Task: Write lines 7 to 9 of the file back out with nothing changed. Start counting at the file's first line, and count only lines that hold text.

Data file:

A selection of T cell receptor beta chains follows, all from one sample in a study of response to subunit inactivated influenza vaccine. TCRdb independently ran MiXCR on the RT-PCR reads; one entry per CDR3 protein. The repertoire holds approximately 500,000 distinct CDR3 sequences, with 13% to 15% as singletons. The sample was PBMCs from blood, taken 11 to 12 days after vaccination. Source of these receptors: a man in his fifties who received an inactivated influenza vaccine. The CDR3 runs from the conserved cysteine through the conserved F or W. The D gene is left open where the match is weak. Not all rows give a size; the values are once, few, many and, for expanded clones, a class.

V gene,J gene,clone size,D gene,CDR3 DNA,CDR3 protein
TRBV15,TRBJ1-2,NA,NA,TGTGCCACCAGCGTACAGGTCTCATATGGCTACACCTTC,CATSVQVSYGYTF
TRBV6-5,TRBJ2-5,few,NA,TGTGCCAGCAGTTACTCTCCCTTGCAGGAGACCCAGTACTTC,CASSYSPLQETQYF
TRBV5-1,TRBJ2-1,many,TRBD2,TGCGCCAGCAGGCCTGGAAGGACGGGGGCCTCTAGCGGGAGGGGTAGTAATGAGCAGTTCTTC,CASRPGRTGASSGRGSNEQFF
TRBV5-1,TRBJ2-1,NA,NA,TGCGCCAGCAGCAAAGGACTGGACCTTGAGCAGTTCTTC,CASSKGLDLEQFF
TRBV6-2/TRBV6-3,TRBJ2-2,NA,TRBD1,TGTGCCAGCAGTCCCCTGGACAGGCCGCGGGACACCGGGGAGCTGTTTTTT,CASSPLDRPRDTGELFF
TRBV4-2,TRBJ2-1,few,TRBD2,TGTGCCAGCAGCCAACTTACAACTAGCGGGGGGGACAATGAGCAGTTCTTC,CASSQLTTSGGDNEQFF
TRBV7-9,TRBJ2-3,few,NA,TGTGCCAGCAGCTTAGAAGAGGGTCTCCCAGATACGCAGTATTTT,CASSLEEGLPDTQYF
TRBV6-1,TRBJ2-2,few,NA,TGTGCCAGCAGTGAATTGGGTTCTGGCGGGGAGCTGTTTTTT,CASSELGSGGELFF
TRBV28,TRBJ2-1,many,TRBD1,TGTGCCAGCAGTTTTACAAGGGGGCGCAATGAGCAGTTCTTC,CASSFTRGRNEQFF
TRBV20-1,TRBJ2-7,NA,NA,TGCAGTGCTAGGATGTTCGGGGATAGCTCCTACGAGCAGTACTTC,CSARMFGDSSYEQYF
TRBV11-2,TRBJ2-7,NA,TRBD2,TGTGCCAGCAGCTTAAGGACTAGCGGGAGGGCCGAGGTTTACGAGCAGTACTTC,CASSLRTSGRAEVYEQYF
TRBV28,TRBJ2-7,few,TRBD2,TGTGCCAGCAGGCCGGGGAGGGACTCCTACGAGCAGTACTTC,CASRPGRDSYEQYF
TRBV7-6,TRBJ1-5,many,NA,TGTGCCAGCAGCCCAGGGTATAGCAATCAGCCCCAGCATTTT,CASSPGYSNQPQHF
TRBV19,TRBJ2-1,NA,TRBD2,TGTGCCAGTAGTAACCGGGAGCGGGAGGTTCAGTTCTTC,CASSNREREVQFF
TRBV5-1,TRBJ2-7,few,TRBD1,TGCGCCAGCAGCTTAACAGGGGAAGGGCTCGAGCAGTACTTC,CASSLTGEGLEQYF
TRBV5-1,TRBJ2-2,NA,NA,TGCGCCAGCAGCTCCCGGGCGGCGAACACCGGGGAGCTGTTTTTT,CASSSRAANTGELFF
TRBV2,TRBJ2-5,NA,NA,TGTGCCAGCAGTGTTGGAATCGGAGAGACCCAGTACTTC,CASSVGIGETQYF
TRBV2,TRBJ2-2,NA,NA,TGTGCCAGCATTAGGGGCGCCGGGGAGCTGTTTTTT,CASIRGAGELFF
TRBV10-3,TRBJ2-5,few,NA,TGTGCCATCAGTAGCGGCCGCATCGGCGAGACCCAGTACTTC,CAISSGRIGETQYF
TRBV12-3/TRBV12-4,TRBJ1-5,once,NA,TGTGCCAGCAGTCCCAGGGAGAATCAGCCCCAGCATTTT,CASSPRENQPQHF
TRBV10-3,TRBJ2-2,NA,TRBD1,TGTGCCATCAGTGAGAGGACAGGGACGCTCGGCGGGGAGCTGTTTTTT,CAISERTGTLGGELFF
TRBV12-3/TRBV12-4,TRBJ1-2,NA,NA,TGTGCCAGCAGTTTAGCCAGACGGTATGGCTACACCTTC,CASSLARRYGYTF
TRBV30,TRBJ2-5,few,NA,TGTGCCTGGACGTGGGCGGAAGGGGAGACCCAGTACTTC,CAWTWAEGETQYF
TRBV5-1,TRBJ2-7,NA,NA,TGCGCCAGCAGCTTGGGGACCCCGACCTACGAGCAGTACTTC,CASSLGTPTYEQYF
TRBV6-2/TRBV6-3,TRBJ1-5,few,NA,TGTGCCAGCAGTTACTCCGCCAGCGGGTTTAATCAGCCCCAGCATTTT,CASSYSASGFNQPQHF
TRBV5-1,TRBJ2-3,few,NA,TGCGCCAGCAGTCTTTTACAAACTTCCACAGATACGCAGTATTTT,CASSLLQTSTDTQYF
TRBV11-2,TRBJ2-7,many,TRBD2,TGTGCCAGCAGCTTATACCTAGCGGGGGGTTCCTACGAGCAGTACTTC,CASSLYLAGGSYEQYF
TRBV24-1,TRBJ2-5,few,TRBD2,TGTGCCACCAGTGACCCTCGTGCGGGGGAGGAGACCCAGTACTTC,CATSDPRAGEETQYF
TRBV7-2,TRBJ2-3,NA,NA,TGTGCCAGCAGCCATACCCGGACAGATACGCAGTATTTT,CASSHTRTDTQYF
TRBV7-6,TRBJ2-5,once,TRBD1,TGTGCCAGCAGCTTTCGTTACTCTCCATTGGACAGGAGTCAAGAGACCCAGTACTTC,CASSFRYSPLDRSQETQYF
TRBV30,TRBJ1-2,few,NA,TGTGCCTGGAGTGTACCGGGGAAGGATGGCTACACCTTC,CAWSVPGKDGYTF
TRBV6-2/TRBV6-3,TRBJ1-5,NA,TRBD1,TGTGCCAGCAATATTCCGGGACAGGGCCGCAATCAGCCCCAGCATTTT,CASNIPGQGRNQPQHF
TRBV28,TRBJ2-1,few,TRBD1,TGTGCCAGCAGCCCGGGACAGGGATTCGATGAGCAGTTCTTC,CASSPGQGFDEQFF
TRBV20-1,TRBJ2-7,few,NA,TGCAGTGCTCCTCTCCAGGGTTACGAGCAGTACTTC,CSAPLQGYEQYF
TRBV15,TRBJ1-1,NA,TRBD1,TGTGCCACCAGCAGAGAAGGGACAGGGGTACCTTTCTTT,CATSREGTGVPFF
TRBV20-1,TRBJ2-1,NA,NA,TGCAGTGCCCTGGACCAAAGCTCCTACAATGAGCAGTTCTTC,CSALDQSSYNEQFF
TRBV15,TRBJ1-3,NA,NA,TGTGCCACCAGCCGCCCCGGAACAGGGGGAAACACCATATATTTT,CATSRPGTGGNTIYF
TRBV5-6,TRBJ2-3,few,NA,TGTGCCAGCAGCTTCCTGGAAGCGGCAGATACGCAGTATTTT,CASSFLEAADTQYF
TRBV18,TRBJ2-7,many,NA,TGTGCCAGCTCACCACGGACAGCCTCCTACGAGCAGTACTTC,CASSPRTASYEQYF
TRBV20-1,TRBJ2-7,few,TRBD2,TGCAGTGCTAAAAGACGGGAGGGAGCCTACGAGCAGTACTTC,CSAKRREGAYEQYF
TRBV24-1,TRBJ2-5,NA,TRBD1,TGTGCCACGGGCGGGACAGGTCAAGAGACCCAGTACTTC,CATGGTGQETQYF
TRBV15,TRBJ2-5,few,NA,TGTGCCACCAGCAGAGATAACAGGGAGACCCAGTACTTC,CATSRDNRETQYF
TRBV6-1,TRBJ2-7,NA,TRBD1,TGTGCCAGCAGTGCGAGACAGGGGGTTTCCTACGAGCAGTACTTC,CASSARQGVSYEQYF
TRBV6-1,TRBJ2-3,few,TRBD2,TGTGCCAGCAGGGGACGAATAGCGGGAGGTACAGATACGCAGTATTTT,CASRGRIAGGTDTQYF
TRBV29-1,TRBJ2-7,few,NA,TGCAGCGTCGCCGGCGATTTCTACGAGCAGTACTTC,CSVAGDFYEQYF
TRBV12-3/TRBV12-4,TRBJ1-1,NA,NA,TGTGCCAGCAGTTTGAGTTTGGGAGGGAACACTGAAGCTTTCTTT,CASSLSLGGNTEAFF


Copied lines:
TRBV6-2/TRBV6-3,TRBJ2-2,NA,TRBD1,TGTGCCAGCAGTCCCCTGGACAGGCCGCGGGACACCGGGGAGCTGTTTTTT,CASSPLDRPRDTGELFF
TRBV4-2,TRBJ2-1,few,TRBD2,TGTGCCAGCAGCCAACTTACAACTAGCGGGGGGGACAATGAGCAGTTCTTC,CASSQLTTSGGDNEQFF
TRBV7-9,TRBJ2-3,few,NA,TGTGCCAGCAGCTTAGAAGAGGGTCTCCCAGATACGCAGTATTTT,CASSLEEGLPDTQYF